Thread Lift Types and Their Purposes

Thread Lift Types and Their Purposes

Oct 31, 2021

Thread lifts give us the power of a facelift, with significantly less downtime. A survey done by RealSelf showed that 95% of those who got facelifts (including thread lifts) felt that it was absolutely worth it. Threads enable us to control the sagging skin on our face and bodies or to simply lift areas such as the brow to achieve a specific look.

What is a Thread Lift?

Before we talk about thread lifting types, let’s remind ourselves what a thread lift is and what it does for us. Thread lifting is a minimally invasive alternative to the traditional facelift. Thread lifts tighten your skin by inserting medical-grade thread into your face and then “pulling” your skin up to tighten the thread.

Why Are Thread Lifts Important?

Thread lifts are considered a low-risk procedure with little down time, but side effects of redness, bruising, and swelling may appear.

Results from a thread lift last from 1 to 3 years. For best results, surgeons recommend combining a thread lift with other kinds of anti-aging procedures, such as ultherapy.

Thread Material Types

Listed below is an overview of the different thread material types.

1. PDO Thread Type

Polydioxanone is a modern structural material that is used to produce PDO threads. This material is normally used by surgeons for sewing together soft tissues and used in stitches. It does not cause any allergic reactions and is not toxic.

Polydioxanone has high-tensile strength. During the diffusion it stimulates formation of fibrous connective tissue. PDO threads usually last up to 8 months.

2. PCL Thread Type

Polycaprolactone is an innovative thread for lifting and rejuvenating the skin of the face without surgery. These threads work like a filler. Fill in wrinkles while stimulating collagen production. After the introduction of the threads, the effect appears after 4-5 weeks and can last 2-4 years.

3. PLLA Thread Type

Poly-L-Lactic Acid has the ability to accumulate water, so the moisture content of tissues after implantation increases and skin firmness is restored. The body reacts to the introduction of the thread by forming connective tissue around it which provides an increasing tightening effect.

Over time, when PLLA threads are completely dissolved, the connective tissues formed around them also begin to dissolve as well. PLLA threads can last up to 18 months.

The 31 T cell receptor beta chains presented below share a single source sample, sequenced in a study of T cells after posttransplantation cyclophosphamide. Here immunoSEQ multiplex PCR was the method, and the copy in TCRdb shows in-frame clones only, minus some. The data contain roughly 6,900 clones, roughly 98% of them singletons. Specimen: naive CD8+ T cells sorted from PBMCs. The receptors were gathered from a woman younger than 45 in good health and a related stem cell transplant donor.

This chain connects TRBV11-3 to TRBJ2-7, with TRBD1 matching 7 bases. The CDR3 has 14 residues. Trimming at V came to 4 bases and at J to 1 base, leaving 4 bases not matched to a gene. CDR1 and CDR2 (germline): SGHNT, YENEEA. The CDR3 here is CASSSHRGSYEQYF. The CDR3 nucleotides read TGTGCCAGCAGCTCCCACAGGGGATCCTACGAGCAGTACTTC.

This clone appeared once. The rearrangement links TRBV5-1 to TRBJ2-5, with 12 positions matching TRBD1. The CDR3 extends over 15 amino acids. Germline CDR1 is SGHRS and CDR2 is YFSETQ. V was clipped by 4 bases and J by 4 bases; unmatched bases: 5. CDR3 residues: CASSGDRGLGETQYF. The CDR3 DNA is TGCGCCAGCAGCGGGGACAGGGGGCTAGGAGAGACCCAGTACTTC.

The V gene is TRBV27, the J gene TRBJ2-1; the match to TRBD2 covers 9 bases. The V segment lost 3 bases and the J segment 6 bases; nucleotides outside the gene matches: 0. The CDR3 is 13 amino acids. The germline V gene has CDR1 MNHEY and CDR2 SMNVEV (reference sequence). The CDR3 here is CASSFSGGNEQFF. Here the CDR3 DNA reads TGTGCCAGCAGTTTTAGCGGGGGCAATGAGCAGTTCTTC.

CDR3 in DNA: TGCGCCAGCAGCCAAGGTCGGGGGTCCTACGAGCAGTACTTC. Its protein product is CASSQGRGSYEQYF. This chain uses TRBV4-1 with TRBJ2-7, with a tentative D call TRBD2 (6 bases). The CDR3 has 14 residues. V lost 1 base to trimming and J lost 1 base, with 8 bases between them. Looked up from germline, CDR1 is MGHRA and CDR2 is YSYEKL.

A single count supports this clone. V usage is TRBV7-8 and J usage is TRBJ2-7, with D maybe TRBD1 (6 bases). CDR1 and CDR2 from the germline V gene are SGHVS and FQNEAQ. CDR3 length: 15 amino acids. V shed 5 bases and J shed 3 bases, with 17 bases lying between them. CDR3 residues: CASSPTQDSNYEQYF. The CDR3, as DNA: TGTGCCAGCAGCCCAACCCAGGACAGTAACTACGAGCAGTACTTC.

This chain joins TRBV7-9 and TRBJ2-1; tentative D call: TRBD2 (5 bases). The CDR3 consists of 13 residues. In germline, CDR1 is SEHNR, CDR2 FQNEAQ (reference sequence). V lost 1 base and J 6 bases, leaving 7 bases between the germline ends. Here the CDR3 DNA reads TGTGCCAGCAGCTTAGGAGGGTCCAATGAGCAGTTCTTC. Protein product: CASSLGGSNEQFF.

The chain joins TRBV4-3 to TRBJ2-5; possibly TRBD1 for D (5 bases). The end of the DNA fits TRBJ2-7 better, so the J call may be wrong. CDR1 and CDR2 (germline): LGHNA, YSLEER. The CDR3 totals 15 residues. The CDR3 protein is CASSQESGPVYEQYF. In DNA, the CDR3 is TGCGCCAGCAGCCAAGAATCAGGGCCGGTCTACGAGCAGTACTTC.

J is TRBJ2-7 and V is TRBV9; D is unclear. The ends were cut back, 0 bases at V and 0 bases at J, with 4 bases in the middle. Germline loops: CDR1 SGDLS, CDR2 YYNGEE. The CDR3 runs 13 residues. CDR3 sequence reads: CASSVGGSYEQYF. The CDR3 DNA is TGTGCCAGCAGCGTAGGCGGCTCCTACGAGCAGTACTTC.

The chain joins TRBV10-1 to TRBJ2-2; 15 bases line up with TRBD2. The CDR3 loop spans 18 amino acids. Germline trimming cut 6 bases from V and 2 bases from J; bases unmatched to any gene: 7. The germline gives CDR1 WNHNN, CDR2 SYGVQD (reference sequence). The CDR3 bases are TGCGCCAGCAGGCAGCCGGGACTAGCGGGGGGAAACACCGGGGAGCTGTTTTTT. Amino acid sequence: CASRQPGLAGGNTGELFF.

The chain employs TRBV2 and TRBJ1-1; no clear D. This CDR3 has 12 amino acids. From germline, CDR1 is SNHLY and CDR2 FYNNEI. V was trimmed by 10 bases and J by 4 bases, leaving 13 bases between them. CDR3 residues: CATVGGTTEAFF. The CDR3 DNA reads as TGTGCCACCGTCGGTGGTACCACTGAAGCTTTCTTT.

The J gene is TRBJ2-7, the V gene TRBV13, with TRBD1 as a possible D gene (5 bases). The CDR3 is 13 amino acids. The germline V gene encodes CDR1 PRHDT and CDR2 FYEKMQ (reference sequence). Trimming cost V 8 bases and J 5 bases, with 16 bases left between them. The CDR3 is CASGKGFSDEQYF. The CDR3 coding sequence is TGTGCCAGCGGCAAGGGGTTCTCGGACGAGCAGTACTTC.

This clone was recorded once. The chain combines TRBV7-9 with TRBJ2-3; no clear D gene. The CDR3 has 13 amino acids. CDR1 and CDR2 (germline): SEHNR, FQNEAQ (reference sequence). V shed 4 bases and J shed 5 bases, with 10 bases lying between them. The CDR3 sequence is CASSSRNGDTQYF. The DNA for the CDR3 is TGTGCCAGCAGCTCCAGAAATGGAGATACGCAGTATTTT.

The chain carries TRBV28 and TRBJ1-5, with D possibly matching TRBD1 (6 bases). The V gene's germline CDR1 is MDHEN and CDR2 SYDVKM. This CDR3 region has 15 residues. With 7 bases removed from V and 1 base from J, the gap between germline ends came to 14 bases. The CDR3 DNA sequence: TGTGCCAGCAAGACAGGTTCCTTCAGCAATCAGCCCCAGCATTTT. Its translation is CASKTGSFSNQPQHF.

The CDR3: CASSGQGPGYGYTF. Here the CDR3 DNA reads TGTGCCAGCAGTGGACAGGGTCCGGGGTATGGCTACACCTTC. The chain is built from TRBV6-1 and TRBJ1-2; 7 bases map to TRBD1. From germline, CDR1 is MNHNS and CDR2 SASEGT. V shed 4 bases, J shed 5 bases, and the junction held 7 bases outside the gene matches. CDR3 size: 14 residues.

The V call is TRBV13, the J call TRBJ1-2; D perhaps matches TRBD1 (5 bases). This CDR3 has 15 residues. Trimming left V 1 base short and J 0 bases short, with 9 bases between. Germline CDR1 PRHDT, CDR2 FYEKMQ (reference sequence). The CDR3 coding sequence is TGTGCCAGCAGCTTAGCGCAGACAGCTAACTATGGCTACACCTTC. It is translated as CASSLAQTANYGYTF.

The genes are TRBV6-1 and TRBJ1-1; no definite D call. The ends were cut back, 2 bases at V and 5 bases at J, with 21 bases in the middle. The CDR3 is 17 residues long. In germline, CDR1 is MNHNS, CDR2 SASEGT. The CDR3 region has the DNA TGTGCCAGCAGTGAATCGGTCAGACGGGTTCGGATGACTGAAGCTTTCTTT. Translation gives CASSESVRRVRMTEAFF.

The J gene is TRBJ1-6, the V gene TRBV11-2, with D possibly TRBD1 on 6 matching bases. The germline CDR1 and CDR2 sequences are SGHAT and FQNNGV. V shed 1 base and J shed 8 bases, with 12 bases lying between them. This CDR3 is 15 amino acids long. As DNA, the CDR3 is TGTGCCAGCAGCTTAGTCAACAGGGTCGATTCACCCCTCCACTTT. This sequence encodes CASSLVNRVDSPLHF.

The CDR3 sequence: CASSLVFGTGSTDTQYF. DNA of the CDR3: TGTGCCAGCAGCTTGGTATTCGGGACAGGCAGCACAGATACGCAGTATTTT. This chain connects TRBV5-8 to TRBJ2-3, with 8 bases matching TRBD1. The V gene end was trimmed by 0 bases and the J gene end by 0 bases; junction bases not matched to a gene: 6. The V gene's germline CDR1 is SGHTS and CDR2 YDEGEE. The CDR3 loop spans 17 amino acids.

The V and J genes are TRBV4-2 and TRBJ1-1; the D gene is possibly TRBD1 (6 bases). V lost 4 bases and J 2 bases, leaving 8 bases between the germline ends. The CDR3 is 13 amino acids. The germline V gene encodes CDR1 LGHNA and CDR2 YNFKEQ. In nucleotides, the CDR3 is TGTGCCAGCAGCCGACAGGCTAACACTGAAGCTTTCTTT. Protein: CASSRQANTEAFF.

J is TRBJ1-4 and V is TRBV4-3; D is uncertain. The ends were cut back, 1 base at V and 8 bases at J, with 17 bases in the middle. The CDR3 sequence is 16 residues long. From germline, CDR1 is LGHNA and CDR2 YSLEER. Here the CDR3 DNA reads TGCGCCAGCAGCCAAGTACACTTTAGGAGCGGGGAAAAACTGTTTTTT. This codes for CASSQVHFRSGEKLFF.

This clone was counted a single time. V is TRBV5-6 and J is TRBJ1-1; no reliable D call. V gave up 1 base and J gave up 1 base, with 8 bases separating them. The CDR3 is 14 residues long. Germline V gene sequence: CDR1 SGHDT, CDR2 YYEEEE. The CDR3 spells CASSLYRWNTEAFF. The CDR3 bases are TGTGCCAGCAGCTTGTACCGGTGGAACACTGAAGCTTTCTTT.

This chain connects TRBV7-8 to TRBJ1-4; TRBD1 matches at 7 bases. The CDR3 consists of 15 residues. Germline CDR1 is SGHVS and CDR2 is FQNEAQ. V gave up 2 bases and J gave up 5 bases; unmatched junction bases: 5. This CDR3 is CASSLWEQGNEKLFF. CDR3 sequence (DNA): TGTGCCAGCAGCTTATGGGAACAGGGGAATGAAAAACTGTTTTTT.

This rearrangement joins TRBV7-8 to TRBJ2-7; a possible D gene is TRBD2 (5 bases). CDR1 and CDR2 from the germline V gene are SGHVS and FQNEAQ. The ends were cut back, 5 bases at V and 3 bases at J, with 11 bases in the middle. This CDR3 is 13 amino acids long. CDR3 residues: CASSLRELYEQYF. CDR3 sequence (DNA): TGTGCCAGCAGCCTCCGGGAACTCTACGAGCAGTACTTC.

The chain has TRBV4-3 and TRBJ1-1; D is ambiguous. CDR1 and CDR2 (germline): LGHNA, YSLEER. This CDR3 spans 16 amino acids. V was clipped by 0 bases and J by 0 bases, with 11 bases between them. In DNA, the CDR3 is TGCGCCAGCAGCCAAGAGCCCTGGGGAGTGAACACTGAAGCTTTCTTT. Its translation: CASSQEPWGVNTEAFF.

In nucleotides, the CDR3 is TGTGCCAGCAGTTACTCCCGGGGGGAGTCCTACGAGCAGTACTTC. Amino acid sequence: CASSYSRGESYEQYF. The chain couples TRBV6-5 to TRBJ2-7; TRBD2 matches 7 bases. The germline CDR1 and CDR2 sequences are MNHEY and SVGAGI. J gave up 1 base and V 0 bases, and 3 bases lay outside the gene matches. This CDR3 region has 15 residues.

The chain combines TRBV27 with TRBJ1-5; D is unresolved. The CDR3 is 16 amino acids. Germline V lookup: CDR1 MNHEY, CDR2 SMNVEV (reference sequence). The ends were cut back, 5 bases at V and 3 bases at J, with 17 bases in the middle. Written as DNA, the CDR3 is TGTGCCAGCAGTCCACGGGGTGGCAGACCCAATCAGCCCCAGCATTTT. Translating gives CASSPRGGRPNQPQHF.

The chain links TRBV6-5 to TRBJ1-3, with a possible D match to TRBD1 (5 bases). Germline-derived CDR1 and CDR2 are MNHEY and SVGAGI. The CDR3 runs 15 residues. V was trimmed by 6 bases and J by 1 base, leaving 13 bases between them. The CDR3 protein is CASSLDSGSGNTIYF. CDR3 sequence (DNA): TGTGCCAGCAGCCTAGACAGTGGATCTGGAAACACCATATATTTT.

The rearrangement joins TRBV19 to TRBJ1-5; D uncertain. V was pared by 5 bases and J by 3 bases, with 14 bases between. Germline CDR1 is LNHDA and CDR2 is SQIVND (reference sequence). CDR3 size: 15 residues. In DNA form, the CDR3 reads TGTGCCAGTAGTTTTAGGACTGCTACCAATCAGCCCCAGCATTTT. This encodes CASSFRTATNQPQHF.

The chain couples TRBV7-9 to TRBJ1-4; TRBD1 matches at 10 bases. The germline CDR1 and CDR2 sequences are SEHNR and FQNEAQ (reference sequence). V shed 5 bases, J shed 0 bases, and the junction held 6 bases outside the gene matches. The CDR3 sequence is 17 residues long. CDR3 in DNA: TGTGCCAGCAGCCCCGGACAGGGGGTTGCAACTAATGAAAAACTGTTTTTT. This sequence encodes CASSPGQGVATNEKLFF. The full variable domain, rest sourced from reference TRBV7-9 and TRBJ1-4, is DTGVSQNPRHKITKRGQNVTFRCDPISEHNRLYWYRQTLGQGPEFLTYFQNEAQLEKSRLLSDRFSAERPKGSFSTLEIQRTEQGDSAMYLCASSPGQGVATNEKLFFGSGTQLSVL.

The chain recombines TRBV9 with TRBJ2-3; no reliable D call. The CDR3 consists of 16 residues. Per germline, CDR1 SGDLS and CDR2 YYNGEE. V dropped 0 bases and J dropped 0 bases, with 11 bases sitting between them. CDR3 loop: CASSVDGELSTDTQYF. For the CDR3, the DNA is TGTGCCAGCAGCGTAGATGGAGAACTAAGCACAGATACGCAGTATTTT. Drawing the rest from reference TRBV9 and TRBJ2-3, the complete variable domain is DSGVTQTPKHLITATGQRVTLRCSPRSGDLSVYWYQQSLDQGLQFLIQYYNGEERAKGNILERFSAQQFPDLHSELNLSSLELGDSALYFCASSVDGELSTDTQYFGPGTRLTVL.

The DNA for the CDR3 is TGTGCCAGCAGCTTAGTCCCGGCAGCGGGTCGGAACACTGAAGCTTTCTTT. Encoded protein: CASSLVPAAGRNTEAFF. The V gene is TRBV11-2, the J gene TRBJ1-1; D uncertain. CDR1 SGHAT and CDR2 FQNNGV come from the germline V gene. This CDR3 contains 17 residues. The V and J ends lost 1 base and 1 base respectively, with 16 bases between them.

Thread Lifting Types Based On Materials

Each material type has a pattern type associated with it. PDO, PCL and PLLA all come in Mono, Screw and Cog.

1. Mono Threads

Mono threads are smooth and used for general lifting. These are the most common types of thread. They are used on the neckline, abdomen, butt, hands, inner thigh, under eyes, nasolabial folds, between the eyebrows and eye wrinkles. PDO mono threads are only used for general lifting while PCL and PLLA target flabby skin in the areas mentioned.

2. Screw Threads

Screw threads are slightly barbed, making it more effective in lifting while tightening the skin. These threads are used mostly on the face for facial expression lines. Areas that are treated could be nasolabial folds, mouth frown, lip contour, drooping eyelids, and along the jawline.

3. Cog Threads

Cog threads are similar to mono threads but contain barbs that attach to the underside of the skin. These barbs offer enhanced support to the structure of the skin to lift sagging tissue. These threads effectively promote collagen formation around the threads and their barbs. These threads treat areas on the face and body.

Face: Double chin, cheeks, nose, brow lifting, nasolabial folds, jawline and frown lines.

Body: Belly and butt.

Here is a chart to have a nice recap of all of the information!

The different types of threads and their uses may be confusing, but this guide should give you a better idea of what to look for for your needs and wants as well as differentiating between threads for your own sake. 

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